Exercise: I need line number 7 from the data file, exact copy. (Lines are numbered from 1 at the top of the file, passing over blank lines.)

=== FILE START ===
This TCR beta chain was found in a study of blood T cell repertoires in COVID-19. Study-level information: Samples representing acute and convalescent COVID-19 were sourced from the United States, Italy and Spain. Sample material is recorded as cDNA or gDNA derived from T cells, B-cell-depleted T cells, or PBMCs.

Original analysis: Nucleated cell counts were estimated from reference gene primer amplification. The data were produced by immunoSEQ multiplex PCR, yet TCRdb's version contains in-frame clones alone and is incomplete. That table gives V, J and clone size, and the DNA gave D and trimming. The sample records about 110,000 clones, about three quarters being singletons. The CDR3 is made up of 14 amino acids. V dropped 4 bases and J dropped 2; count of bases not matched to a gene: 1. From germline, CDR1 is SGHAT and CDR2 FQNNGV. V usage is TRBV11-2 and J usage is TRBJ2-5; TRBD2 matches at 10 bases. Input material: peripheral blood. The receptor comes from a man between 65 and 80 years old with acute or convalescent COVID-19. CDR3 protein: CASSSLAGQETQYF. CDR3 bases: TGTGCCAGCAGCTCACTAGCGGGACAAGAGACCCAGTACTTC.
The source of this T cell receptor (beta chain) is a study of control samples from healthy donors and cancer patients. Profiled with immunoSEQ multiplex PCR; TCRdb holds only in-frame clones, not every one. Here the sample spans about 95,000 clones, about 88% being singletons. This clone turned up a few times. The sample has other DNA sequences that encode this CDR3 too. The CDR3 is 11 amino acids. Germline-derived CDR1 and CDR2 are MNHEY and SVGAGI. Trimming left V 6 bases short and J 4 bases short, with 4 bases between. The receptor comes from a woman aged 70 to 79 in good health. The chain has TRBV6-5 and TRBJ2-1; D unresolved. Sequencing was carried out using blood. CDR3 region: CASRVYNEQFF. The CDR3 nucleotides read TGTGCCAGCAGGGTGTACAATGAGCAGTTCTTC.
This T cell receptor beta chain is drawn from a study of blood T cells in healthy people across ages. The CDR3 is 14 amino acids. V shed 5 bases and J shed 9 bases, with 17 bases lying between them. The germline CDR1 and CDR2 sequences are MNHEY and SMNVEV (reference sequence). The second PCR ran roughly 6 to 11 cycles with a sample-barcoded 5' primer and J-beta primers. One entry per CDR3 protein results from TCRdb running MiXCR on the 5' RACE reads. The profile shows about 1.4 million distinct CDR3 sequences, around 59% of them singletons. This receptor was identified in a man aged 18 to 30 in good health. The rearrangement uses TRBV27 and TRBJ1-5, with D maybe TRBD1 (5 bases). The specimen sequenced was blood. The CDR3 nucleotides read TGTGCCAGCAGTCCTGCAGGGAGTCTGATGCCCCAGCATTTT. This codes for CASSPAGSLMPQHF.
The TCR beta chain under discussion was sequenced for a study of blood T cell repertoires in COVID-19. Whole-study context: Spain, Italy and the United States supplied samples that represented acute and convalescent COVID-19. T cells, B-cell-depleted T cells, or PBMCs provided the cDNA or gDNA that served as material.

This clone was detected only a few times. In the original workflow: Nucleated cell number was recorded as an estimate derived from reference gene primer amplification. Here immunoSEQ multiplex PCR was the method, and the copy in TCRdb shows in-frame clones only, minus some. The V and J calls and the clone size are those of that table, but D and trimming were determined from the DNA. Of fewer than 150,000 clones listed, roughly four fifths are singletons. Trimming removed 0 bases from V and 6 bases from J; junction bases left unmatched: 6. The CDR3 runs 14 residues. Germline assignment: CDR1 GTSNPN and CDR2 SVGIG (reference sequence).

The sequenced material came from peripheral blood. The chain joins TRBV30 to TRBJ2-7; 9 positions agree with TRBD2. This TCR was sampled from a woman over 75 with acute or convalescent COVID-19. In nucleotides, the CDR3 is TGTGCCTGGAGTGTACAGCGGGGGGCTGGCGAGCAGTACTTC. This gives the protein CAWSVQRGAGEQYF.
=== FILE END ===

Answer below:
The sequenced material came from peripheral blood. The chain joins TRBV30 to TRBJ2-7; 9 positions agree with TRBD2. This TCR was sampled from a woman over 75 with acute or convalescent COVID-19. In nucleotides, the CDR3 is TGTGCCTGGAGTGTACAGCGGGGGGCTGGCGAGCAGTACTTC. This gives the protein CAWSVQRGAGEQYF.